Cube Calendar Articles for January/February, 1997

Sermon of the Middle-Aged Revolutionary Spider, a new composition for tenor and chamber ensemble by Janice Misurell-Mitchell
George Flynn at 60
by R. Albert Falesch

At 7:30 PM on January 14th at Ganz Hall of Roosevelt University, CUBE will become the first organization to publicly honor the 60th birthday anniversary of DePaul University's George Flynn. Violinist Katherine Hughes and CUBE pianist Philip Morehead will give a rare performance of the violin and piano duo called 'Til Death. This is a work from the late 1980s, and it is thought to be one of Flynn's most important works. A performance of 'Til Death provides an opportunity to reflect on the significance of the venerable violin-piano-duo medium. Its heyday was the classical period, yet it continues to be explored by some of the most important composers of our own time -- a time during which many observers seriously question the relevance of classical forms or the use of instrumental sounds and gestures that remain within traditional bounds.

At the cusp of the new millennium, much attention is being given to the subject of stylistic splintering among composers of new music. Never before have we had the tools to be so acutely aware of cultural developments. A composer or painter innovates or shocks an audience, and within 24 hours we're aware of it; and within a few weeks we've seen a reproduction of the painting, heard the tape, read a review, or seen the score.

In many cases we can dial up an internet account and view a score, hear an audible excerpt of some composer's latest musical expression, or join a discussion group to publicly ponder the current state of "classical" music. In fact, a few months ago, a major digression erupted on Emusic-L (a group intended for exploration of issues relating to the practice of electronic and electroacoustic music) and its principal protagonist was a feisty 13-year-old boy from northern England, who blurted a description of his musical aesthetic: "...I like dance, rave, house and pop music. I can't stand classical though! Unless it's a really catchy tune, which is played a lot, and has plenty of fast solos, I just can't hear the difference between them all! Why are there no more classical composers? They all seem to have died out... I think the main reason why we don't listen to classical music is because classical music is dead. I mean nobody composes for it any longer and our mind can not feel satisfied with an art that doesn't evolve. Pieces that remain today are just oldies... I truly think that classical music has come to a standstill, and the next century won't have any classical composers or even no listeners!" [...sic(s)]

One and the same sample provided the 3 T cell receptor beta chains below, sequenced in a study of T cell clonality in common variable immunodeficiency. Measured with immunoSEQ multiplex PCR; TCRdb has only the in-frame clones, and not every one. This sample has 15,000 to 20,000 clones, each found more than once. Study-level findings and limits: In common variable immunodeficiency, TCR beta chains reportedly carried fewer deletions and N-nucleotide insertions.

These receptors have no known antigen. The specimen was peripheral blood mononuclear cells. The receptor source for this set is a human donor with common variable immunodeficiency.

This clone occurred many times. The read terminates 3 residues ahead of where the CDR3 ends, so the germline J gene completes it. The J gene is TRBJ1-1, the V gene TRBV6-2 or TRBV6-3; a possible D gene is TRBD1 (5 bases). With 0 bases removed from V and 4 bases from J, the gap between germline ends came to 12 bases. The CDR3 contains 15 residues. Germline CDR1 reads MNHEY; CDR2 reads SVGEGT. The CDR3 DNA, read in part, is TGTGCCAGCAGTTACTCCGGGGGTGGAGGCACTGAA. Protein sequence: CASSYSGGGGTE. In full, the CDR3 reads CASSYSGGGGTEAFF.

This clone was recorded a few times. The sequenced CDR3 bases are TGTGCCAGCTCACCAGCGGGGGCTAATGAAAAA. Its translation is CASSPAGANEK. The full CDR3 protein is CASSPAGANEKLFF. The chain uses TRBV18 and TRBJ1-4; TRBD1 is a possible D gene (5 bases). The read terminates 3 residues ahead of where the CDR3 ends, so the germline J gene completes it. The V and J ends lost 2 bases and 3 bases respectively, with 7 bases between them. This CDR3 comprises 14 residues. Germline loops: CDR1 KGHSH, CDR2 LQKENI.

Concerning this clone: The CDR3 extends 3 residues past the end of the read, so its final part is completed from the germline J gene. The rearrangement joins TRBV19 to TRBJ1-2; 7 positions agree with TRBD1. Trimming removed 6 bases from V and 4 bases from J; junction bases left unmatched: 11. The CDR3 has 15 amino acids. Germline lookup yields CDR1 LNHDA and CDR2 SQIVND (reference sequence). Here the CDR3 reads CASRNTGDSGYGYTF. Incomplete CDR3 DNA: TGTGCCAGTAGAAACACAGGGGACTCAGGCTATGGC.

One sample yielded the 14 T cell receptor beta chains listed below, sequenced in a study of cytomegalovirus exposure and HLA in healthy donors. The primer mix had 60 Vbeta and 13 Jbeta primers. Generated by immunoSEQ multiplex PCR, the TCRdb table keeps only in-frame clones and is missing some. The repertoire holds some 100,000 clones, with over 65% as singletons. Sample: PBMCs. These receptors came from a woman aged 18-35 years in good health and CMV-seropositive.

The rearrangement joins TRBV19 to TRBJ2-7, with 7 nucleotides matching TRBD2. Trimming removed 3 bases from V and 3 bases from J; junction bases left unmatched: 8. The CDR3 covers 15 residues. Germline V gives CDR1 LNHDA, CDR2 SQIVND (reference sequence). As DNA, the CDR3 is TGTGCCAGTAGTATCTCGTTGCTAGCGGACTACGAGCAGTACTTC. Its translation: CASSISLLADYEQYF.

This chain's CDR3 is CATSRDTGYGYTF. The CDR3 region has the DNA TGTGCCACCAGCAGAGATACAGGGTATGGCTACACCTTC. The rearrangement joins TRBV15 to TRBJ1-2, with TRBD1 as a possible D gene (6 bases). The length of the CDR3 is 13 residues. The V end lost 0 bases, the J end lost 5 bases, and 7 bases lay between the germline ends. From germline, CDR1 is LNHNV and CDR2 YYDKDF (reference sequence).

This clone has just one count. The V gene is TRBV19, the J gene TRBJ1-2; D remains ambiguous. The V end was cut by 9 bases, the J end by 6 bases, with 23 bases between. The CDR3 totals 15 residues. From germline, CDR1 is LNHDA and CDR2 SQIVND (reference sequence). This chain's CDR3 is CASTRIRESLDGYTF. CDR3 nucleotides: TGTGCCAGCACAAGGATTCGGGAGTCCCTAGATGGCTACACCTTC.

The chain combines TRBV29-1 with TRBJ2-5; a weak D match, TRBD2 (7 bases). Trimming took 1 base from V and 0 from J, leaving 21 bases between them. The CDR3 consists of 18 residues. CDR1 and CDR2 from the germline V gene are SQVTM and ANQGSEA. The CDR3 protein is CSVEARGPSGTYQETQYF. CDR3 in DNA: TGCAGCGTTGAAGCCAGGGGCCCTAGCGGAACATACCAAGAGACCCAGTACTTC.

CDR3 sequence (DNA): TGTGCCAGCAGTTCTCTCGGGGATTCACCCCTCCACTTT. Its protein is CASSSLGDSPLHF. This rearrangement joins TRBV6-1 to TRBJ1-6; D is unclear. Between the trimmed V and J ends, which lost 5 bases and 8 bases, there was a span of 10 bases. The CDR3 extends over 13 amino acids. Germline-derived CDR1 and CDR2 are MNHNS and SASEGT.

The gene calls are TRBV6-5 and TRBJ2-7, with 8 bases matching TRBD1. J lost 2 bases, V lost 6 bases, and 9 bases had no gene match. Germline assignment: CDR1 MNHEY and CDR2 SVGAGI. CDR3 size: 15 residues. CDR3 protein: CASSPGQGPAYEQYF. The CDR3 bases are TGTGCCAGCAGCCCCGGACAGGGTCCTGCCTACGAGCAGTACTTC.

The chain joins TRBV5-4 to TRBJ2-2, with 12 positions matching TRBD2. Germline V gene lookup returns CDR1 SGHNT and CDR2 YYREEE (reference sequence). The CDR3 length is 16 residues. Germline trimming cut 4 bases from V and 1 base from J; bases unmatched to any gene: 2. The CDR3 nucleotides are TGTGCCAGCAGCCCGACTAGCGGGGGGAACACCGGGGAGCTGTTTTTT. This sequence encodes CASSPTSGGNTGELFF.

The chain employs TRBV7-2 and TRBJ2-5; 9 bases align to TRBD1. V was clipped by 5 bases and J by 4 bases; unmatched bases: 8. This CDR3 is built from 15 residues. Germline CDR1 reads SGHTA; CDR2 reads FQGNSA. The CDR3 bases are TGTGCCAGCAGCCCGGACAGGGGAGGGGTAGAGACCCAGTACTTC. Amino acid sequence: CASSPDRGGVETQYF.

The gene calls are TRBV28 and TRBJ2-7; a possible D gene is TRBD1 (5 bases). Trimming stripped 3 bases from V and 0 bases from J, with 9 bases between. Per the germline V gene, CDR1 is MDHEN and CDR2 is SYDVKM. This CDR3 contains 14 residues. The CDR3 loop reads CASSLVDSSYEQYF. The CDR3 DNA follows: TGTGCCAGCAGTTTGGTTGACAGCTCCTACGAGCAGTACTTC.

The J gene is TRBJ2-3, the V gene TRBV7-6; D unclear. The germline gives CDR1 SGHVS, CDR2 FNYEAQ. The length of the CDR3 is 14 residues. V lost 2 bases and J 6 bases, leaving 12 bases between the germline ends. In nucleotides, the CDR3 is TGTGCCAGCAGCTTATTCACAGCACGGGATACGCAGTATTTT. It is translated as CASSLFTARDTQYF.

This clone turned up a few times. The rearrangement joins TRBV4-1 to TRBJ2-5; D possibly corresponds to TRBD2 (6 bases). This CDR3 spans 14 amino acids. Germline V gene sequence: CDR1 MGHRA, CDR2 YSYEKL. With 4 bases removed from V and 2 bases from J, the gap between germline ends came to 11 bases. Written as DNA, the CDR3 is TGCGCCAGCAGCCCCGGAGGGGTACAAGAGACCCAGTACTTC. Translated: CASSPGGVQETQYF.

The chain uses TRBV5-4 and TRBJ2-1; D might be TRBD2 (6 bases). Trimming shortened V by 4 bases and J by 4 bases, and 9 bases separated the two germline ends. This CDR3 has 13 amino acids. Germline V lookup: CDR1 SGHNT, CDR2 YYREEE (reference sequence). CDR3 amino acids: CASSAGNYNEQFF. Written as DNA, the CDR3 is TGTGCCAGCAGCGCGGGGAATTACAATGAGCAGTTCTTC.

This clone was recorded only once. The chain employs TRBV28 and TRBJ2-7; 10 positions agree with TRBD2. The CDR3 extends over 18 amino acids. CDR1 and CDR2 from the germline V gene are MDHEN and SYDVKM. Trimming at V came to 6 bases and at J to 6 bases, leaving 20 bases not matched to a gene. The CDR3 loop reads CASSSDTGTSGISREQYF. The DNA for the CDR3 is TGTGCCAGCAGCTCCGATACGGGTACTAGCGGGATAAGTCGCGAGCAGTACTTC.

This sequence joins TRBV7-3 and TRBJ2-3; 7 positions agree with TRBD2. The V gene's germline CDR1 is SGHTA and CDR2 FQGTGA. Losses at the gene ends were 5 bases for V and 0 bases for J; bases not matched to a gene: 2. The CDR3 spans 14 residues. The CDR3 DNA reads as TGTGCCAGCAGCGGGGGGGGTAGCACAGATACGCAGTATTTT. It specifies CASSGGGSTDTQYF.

The youthful Andy's views on music may represent, perhaps in the extreme, a lamentably significant percentage of the populace. Confusing the issue for the Andys of the world, and perhaps for some of us, is the fact that the state of evolution of serious music is unclear, and the community of its practitioners is viewed by some as near-anarchic. Is music composition in a state of becoming, or is it coming apart? CUBE subscribers are not cursed with doubts about the vitality of contemporary "classical" music in general, but one wonders how often we ponder the nature of "classicism" and how it might be manifest in the serious music of today. A little reflection about the possible forms of classicism in our time is a good context within which to consider the work of one of the most individual of composer-performers, George Flynn.

Like the consumers of artworks, the practitioners involved in the pursuit of artistic creation are faced with an infinitude of choices. This presents a singularly new demand, created here at the end of the 20th century: in a society where anything goes, the struggle to find an orientation that is not preordained by academe or other external forces, and to do so without falling into the "me too" trap. There seems to be no compelling new theoretical thought -- reference the often-heard claim that the last innovation in music was Schoenberg's dodecaphony of the 1920s.